Donated to New Paltz Village in 1923, Hasbrouck Park has been used for public gatherings as far back as 1906. Today the park is used for a number of festivals and public gatherings, and has numerous facilities which are open to the public during daylight hours. Officially named Jean Hasbrouck Memorial Park after the original patentee of the land it occupies, Hasbrouck has seen a number of changes to its character over the years.
The earliest record of the "Varick lot" being used publicly comes from a New Paltz Independent story in 1906, which mentions a festival that included, "an acrobatic performance, exhibition by trained dogs, etc." The parcel was donated to the Village in 1923 by Mrs. Laura Hasbrouck Varick, a direct descendant of Jean Hasbrouck, an act that generated considerable excitement in the community. "A great many of our people may have their individual views regarding the location of this parcel and its adaptibility for park purposes," according to an editorial in the Independent. "They should however keep in mind, before voicing their ideas too freely, that it is more than we have had since 1677 and a step in the right direction."
Many ideas about the new park were indeed proposed, with tennis courts and a swimming pool being some of the first projects. "Mrs. Hasbrouck also desires that the land be beautified as a tribute to our soldiers of the World War," the Independent noted in one article, and in 1925 a Howitzer was donated by a veterans' group to that end. (The gun remained until 1942, when it was melted down for use in the war effort.) Only six years after the park was dedicated a proposal was floated to site the new high school building there, but the state was concerned about a "cloud on title" created by the fact that the land was permanently dedicated to park purposes in its deed.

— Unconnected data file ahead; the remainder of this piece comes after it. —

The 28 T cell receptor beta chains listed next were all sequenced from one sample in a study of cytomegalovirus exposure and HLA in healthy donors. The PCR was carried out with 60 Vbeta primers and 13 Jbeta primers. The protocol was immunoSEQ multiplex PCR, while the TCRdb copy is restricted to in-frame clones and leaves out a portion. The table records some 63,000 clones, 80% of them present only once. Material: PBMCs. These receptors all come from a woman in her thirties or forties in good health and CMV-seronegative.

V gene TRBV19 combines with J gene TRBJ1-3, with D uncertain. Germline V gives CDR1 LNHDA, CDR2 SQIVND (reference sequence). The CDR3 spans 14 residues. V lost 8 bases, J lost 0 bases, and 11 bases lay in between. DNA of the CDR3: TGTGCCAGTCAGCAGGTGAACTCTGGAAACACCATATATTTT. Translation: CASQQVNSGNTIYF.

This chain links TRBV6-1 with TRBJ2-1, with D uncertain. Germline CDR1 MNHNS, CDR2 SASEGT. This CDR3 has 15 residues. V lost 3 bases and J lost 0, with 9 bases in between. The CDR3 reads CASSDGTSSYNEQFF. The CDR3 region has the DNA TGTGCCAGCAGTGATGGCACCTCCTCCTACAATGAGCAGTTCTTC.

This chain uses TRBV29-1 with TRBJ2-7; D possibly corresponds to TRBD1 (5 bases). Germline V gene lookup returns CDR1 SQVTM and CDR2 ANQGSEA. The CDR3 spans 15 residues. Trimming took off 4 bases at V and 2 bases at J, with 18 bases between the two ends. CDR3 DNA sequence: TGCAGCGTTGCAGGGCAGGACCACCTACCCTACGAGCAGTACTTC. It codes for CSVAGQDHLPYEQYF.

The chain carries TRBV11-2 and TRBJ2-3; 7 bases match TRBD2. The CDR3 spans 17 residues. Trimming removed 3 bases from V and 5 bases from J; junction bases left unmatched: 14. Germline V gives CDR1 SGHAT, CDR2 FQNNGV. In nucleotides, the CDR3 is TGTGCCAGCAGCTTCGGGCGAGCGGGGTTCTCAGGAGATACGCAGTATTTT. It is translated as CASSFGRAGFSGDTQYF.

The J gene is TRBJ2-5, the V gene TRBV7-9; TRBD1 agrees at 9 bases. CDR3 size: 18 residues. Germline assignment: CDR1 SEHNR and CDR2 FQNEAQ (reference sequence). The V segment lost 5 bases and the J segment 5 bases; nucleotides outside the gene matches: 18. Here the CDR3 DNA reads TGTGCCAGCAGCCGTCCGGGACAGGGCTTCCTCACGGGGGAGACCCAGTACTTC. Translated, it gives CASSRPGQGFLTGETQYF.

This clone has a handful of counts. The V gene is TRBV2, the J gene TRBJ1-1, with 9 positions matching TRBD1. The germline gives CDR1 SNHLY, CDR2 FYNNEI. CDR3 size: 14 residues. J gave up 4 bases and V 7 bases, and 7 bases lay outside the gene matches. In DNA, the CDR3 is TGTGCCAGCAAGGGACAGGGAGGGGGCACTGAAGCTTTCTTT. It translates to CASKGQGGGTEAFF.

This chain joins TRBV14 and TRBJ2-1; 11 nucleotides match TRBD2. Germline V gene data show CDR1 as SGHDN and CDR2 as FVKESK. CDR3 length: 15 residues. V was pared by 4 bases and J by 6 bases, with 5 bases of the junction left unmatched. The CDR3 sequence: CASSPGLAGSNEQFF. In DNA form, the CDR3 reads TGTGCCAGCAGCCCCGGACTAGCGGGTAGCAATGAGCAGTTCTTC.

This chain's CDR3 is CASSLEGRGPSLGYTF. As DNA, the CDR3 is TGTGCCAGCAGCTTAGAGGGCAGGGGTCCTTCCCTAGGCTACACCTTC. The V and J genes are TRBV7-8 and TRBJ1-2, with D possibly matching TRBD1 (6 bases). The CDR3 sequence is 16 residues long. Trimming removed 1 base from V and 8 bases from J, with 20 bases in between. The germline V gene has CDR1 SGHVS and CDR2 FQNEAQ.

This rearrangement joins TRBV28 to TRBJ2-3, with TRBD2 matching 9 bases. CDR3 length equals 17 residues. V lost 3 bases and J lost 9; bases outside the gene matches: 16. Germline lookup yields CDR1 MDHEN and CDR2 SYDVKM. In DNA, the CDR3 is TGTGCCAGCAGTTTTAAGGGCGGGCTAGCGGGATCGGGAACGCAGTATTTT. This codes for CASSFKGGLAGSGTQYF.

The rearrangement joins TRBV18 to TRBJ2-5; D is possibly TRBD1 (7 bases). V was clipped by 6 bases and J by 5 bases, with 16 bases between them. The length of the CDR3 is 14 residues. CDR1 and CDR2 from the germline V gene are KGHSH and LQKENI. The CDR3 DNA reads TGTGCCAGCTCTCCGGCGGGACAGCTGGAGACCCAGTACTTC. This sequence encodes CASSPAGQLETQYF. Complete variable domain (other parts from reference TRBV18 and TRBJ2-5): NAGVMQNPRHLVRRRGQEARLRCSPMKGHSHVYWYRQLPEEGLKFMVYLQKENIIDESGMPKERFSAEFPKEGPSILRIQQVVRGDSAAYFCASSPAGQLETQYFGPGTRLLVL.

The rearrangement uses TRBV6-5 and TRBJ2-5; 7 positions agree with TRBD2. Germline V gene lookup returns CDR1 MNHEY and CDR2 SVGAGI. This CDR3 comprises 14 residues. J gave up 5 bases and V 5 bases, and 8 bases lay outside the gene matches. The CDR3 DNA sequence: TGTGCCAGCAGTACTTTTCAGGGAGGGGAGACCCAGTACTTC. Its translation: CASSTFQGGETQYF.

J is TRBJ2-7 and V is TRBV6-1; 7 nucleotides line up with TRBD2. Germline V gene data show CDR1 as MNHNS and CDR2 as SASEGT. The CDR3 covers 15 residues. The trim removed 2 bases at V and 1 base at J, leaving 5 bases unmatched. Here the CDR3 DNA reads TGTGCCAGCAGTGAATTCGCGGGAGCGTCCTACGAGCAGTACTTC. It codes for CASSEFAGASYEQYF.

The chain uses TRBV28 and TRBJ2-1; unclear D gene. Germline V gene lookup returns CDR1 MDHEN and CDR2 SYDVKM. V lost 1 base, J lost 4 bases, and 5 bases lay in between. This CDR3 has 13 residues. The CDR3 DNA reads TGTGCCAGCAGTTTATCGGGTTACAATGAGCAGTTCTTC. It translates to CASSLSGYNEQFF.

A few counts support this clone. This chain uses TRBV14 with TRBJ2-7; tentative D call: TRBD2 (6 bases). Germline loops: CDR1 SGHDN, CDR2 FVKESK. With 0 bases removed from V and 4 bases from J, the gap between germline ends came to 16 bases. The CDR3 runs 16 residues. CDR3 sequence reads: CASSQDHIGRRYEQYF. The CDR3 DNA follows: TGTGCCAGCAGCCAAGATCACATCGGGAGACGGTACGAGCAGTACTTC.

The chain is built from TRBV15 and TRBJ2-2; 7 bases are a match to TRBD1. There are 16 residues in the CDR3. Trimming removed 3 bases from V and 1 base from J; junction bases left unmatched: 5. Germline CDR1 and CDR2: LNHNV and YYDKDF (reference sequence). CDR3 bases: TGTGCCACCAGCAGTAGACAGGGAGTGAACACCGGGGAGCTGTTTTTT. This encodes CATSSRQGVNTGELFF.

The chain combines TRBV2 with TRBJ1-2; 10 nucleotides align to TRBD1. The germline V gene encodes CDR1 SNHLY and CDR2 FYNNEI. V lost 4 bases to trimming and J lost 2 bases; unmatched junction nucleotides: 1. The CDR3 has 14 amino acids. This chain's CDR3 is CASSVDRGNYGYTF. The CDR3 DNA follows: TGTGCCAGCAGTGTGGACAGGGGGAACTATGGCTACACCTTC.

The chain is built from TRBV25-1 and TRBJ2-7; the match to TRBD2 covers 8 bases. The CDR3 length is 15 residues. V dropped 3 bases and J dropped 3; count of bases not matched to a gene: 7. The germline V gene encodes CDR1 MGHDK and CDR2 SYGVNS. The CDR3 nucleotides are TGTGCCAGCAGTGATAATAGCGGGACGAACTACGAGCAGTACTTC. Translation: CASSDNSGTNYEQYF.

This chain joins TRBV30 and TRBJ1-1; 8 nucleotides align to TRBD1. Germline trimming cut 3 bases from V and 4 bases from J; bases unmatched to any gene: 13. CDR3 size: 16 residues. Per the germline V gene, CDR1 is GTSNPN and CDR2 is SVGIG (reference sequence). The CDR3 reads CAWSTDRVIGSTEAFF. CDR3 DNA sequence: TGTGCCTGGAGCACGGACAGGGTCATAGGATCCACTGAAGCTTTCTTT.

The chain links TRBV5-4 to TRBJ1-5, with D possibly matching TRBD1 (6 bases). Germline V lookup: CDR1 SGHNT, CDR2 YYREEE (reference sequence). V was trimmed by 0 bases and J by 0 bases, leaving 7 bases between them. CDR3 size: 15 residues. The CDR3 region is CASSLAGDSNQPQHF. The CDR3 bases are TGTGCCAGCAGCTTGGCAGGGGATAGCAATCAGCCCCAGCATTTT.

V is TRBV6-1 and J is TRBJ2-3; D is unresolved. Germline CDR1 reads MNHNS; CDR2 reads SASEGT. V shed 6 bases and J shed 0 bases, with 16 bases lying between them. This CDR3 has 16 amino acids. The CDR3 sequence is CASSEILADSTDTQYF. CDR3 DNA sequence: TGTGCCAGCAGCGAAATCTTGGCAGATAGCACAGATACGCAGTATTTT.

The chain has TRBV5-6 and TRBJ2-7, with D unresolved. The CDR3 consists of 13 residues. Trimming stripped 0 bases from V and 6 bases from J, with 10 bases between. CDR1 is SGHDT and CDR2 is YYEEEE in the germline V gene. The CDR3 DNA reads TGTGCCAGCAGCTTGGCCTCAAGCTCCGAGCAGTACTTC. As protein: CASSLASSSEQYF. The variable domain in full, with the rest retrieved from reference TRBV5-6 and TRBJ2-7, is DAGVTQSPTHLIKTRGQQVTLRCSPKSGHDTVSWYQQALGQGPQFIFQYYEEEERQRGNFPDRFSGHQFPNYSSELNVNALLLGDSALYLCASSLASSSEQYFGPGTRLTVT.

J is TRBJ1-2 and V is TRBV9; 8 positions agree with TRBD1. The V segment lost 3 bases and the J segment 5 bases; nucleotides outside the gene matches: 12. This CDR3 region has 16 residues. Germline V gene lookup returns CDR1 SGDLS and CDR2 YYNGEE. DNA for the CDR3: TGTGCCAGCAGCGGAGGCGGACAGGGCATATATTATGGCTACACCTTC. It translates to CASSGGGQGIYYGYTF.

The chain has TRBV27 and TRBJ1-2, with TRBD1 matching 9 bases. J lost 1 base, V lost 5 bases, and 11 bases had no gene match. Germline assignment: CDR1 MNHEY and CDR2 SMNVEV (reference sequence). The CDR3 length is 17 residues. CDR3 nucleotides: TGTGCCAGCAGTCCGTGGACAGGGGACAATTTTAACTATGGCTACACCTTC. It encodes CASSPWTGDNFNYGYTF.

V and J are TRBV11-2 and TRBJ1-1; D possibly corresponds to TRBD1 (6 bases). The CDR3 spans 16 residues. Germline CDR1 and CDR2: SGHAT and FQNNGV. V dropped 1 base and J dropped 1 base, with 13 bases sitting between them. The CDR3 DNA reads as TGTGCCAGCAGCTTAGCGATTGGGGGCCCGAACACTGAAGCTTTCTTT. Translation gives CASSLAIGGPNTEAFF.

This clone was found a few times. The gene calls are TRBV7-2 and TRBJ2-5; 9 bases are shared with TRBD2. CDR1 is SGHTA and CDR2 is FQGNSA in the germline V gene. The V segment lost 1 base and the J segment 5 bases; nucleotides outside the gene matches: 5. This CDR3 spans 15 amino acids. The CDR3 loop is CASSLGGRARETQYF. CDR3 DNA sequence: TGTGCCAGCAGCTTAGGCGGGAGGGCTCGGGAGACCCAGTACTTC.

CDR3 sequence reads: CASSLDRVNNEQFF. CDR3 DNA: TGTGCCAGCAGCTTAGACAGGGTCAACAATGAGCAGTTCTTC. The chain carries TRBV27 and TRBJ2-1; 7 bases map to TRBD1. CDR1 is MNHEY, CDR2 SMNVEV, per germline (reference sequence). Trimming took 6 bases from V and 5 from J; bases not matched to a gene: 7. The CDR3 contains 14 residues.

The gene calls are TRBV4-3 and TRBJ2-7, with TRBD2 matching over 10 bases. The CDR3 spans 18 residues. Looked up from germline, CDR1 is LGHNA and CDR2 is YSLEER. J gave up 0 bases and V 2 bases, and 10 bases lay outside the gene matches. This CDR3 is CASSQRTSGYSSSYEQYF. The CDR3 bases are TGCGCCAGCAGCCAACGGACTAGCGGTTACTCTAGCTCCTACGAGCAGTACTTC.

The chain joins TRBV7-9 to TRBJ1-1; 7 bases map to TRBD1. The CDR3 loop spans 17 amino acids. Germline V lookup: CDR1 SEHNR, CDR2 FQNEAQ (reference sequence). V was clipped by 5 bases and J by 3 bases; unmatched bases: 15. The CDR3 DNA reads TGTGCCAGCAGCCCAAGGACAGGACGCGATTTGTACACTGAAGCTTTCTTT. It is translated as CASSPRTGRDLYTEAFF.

Hasbrouck received a baseball field as a Depression-era WPA project, and by 1941 it had a playground staffed by attendants. Difficulty with the park's upkeep led to a 99-year lease of the land to the State of New York; the lease was ended early in 1983 after a fair amount of controversy about the control of the park. A bandstand (more commonly referred to today as "the Gazebo") was built in 1992 after local real estate agents spearheaded a fund drive for the structure.
The present wooden castle playground has been used for several years as the site of "Haunted Hasbrouck," and throughout the warmer months Hasbrouck sees a number of public gatherings which take advantage of the onsite electricity to provide amplified live music. The tennis/basketball courts still have signs indicating an ice rink, but according to Mayor Terry Dungan no ice has been made in recent years "in part because of the weather, and in part because it's a dying art" to create skateable ice. According to Dungan it entails a fire hose being sprayed upwards so it falls on fresh snow, creating a crust of ice that can be then built up into a rink. "If you turn the hose on the pavement, it will just run off," before it freezes, he explained.
Hasbrouck Park has seen a rise in vandalism in recent decades, and some of its facilities are not in the best repair, but it continues to be used by community members throughout the year.
Check-in to Hasbrouck Park on Foursquare. It's between the college and Peace Park.